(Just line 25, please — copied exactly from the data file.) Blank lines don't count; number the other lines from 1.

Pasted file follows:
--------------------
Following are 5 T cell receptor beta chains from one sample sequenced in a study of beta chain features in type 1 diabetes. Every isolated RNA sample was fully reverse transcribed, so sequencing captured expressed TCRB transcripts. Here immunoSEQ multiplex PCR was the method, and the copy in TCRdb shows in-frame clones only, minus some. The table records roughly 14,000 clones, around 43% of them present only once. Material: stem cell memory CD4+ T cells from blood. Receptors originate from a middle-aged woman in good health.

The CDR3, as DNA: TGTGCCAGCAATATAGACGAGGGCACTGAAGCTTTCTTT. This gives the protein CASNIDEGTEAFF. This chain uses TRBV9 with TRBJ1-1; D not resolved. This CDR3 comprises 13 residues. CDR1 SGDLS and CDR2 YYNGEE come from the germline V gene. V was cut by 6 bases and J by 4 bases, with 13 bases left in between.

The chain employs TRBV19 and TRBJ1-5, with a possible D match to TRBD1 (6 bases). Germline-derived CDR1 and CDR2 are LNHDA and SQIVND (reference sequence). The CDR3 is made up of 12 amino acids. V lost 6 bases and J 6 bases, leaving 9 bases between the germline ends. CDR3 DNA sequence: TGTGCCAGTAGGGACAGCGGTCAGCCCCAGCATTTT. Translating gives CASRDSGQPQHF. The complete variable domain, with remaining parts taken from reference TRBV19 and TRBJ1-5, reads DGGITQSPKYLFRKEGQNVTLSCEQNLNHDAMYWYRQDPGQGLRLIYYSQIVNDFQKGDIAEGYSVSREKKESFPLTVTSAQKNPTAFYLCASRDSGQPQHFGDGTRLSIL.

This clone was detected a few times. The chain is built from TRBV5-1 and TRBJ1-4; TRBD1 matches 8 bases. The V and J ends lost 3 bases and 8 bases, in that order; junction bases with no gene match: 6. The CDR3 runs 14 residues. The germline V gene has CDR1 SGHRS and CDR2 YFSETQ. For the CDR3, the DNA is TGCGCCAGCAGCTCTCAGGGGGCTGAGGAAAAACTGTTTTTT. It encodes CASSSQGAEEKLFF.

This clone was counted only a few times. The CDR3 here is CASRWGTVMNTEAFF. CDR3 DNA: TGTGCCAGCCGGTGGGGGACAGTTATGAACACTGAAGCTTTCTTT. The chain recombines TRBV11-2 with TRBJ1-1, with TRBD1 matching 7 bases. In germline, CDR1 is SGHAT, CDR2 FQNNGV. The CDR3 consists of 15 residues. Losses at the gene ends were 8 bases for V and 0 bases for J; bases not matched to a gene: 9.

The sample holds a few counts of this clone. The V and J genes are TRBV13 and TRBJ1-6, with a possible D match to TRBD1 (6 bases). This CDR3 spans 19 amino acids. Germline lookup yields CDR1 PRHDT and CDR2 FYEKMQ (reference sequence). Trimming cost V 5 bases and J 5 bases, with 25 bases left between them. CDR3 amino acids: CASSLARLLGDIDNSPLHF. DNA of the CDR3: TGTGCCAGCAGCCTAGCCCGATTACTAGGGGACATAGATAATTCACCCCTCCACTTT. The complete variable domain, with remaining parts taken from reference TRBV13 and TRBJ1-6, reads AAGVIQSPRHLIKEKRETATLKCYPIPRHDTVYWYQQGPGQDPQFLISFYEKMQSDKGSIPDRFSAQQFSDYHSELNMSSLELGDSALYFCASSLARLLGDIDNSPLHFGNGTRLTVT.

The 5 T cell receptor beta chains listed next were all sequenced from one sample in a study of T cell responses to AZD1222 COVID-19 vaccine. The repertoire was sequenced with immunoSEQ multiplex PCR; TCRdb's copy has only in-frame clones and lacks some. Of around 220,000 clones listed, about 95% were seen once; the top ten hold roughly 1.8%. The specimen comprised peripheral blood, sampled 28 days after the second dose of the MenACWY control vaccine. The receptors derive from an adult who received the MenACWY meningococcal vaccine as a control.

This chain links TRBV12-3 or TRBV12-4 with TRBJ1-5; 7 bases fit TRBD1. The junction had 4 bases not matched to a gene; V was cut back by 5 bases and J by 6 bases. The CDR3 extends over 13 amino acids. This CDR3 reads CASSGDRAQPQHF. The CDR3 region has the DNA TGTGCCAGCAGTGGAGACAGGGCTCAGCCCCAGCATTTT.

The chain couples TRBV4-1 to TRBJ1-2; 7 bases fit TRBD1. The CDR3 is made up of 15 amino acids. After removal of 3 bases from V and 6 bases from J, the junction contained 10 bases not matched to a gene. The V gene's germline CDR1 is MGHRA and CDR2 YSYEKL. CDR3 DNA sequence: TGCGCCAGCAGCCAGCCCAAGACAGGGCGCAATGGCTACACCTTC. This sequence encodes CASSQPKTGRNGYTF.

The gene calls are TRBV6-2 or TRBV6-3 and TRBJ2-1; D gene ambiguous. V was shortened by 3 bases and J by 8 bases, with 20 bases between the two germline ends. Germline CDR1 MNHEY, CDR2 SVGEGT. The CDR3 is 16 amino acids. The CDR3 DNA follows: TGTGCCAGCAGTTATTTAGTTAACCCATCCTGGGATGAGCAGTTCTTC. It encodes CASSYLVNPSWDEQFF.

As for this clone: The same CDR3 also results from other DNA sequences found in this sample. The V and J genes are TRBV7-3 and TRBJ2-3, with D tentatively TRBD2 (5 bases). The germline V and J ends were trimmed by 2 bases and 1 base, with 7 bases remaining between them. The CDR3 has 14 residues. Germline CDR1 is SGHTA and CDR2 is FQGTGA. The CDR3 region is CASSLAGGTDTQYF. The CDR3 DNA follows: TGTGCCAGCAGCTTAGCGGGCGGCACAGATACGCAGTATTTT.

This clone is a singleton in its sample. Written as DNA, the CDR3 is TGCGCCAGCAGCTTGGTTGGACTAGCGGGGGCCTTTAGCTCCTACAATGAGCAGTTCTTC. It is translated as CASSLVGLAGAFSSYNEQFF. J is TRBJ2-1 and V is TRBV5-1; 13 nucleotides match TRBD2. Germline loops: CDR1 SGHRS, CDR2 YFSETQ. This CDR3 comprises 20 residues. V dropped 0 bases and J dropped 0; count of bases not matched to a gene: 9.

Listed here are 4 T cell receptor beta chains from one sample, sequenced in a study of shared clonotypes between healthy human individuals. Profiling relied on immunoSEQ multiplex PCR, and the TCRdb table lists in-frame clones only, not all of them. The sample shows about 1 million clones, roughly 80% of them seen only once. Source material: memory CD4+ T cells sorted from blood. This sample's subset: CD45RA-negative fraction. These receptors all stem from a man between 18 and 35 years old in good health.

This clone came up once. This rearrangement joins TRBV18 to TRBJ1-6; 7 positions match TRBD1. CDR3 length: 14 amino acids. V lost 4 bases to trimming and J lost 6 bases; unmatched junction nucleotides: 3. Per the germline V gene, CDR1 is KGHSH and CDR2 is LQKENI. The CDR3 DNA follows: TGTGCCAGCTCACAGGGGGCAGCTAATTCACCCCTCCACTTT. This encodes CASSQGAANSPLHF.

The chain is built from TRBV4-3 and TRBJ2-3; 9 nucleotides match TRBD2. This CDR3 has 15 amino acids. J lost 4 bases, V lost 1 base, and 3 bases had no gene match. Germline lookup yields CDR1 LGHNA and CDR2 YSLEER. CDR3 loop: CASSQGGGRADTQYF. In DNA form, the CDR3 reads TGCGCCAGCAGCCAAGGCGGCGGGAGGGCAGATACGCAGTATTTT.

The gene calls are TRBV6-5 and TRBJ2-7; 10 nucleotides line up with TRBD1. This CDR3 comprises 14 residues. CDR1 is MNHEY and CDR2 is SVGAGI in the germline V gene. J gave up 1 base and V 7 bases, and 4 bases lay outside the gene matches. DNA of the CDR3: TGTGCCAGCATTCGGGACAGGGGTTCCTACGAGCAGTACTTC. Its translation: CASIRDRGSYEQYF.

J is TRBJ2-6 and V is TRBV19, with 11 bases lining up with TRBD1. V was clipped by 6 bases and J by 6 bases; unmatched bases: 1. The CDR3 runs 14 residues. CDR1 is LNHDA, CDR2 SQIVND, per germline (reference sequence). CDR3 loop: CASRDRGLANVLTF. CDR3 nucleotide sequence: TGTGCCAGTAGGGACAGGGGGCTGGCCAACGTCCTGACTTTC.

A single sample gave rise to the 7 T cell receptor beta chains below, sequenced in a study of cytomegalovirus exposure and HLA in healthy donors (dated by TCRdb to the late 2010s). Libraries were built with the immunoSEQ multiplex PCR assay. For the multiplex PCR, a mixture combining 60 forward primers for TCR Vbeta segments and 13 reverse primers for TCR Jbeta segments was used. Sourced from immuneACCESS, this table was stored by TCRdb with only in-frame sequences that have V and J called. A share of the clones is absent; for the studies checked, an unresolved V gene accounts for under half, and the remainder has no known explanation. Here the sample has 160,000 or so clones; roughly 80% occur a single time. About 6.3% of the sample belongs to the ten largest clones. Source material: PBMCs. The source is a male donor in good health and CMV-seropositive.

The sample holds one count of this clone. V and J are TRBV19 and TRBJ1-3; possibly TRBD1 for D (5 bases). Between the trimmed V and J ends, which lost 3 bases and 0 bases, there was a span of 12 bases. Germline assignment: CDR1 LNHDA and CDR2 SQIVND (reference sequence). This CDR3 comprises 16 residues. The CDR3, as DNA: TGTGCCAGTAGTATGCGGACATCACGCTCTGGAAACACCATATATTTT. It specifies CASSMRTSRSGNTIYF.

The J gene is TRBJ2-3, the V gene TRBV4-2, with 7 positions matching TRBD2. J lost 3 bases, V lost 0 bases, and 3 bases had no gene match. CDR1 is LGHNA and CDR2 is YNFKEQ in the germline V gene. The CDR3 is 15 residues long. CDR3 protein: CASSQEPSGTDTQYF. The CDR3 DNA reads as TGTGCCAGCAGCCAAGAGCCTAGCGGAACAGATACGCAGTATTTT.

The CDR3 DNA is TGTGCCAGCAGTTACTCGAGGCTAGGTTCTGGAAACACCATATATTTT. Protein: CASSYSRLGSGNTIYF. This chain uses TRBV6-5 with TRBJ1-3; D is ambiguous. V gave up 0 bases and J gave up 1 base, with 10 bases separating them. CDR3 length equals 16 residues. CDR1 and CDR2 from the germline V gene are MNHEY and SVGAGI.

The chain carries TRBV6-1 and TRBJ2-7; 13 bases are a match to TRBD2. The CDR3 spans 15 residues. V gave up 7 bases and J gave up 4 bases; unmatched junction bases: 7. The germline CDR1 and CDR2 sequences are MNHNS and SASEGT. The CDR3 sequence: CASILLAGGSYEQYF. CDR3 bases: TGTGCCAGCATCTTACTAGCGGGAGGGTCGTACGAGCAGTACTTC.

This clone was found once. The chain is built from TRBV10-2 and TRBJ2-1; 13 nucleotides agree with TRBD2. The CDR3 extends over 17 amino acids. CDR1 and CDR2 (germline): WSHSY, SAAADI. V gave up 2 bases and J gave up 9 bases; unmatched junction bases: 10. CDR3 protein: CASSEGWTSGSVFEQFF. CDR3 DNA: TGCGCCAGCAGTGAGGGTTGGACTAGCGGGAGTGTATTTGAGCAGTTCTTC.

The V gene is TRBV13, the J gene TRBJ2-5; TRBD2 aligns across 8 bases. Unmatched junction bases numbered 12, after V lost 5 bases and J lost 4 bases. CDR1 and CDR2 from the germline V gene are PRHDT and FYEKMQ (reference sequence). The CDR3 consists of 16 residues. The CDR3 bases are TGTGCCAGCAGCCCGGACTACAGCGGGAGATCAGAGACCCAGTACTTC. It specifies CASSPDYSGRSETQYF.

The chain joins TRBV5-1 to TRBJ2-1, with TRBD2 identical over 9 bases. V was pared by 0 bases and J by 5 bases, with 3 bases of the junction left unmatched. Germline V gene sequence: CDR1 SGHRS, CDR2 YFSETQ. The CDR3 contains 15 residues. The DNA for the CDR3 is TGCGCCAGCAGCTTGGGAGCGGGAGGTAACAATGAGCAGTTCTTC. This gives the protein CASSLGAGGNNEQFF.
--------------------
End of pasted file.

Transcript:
The chain joins TRBV5-1 to TRBJ2-1, with TRBD2 identical over 9 bases. V was pared by 0 bases and J by 5 bases, with 3 bases of the junction left unmatched. Germline V gene sequence: CDR1 SGHRS, CDR2 YFSETQ. The CDR3 contains 15 residues. The DNA for the CDR3 is TGCGCCAGCAGCTTGGGAGCGGGAGGTAACAATGAGCAGTTCTTC. This gives the protein CASSLGAGGNNEQFF.